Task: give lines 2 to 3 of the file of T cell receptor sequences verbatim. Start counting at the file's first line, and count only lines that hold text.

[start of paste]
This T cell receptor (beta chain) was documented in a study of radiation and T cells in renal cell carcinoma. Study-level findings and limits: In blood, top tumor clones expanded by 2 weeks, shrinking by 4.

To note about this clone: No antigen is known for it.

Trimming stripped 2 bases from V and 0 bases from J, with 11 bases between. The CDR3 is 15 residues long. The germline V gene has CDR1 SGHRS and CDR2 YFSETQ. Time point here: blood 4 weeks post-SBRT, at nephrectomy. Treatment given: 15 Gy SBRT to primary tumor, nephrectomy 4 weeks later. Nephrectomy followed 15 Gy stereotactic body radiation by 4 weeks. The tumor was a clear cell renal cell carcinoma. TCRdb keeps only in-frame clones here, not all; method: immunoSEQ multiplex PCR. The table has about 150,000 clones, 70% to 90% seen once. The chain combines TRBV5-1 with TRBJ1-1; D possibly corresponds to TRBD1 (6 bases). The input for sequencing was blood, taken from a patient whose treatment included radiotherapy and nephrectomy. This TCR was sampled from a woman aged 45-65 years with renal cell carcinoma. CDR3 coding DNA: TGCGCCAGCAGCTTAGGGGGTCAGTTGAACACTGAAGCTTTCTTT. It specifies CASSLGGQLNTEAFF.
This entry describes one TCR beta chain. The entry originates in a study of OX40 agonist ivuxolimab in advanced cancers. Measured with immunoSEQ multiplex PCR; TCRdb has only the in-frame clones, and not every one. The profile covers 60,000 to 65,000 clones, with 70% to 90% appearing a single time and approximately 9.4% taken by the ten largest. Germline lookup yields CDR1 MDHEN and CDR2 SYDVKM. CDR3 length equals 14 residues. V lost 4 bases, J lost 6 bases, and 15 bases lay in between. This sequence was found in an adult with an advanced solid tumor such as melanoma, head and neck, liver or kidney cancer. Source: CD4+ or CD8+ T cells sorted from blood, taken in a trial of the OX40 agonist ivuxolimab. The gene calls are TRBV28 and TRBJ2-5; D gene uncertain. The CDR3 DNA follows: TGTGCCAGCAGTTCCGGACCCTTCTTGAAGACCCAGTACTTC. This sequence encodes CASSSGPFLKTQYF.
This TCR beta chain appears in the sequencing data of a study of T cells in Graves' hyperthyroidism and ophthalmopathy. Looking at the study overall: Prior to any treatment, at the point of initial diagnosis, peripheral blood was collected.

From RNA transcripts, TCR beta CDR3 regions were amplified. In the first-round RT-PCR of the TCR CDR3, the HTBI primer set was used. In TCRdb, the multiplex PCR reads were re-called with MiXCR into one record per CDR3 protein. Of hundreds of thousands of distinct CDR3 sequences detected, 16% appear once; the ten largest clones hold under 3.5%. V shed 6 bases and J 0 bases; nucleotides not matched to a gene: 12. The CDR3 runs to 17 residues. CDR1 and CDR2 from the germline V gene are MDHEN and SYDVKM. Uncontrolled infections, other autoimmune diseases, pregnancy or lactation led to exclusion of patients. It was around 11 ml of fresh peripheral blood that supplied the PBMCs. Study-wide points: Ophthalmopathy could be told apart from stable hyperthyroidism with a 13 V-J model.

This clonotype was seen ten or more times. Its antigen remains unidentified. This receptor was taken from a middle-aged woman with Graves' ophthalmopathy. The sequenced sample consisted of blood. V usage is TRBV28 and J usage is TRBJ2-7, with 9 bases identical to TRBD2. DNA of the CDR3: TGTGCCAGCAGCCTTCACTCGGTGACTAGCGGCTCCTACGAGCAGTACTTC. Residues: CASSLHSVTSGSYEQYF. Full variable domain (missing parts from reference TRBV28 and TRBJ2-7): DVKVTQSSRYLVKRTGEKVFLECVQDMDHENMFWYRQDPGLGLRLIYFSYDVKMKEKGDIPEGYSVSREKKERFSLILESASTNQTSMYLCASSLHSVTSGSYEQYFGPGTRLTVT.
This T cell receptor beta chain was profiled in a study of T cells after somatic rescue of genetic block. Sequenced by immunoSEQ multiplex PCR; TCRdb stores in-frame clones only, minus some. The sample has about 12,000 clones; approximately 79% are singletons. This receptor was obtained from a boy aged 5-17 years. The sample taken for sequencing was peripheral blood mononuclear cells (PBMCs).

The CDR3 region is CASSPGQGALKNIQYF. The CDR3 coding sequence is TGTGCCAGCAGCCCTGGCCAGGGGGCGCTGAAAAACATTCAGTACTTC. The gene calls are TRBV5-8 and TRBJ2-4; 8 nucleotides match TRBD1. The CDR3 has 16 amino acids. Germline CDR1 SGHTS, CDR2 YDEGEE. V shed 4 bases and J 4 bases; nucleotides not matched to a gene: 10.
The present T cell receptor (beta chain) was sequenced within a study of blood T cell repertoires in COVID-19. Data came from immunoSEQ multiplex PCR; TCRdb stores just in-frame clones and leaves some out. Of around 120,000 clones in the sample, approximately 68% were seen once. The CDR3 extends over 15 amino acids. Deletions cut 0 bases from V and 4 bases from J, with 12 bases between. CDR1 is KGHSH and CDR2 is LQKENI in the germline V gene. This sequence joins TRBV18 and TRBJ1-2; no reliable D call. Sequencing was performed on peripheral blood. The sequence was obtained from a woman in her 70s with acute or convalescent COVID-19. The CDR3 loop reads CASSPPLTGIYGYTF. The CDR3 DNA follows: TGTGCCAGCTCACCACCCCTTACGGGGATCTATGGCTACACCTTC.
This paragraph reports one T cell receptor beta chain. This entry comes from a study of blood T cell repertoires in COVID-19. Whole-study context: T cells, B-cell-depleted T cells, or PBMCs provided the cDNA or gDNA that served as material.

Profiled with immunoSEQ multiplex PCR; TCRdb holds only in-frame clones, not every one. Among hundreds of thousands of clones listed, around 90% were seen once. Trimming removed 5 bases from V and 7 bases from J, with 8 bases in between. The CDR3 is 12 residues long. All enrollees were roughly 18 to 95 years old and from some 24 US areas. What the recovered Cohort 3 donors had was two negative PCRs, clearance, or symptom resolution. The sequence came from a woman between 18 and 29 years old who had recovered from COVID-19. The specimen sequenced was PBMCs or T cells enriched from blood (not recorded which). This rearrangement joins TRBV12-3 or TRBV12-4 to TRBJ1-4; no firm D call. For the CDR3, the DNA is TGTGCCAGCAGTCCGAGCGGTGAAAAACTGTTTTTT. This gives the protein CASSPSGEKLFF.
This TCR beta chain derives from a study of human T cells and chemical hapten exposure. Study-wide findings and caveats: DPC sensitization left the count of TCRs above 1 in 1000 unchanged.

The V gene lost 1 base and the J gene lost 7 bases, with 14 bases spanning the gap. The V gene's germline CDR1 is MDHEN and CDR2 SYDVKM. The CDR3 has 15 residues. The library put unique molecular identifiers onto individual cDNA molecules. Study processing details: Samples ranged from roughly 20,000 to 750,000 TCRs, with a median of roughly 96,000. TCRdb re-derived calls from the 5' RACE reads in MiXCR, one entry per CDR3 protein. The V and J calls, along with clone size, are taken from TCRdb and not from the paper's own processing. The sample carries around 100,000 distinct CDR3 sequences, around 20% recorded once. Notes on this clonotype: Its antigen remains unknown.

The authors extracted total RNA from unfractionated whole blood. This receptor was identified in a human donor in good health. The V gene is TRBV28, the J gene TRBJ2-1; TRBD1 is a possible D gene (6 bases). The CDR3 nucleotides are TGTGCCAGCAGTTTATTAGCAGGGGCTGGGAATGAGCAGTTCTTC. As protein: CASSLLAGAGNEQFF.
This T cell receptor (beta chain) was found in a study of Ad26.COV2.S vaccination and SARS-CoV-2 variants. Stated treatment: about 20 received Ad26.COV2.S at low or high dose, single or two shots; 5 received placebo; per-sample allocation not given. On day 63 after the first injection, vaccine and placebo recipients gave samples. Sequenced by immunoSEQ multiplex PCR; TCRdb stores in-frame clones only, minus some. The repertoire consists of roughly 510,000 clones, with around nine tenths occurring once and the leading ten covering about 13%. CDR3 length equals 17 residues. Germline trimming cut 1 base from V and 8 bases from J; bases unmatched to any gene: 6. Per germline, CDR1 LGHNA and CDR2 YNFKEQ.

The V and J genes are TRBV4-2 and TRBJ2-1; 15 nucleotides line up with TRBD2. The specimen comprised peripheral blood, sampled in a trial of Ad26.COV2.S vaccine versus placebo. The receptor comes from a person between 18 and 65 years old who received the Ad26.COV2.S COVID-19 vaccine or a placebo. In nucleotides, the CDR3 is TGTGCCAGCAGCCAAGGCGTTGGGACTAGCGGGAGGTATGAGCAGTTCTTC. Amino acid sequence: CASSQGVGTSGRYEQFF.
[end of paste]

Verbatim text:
To note about this clone: No antigen is known for it.

Trimming stripped 2 bases from V and 0 bases from J, with 11 bases between. The CDR3 is 15 residues long. The germline V gene has CDR1 SGHRS and CDR2 YFSETQ. Time point here: blood 4 weeks post-SBRT, at nephrectomy. Treatment given: 15 Gy SBRT to primary tumor, nephrectomy 4 weeks later. Nephrectomy followed 15 Gy stereotactic body radiation by 4 weeks. The tumor was a clear cell renal cell carcinoma. TCRdb keeps only in-frame clones here, not all; method: immunoSEQ multiplex PCR. The table has about 150,000 clones, 70% to 90% seen once. The chain combines TRBV5-1 with TRBJ1-1; D possibly corresponds to TRBD1 (6 bases). The input for sequencing was blood, taken from a patient whose treatment included radiotherapy and nephrectomy. This TCR was sampled from a woman aged 45-65 years with renal cell carcinoma. CDR3 coding DNA: TGCGCCAGCAGCTTAGGGGGTCAGTTGAACACTGAAGCTTTCTTT. It specifies CASSLGGQLNTEAFF.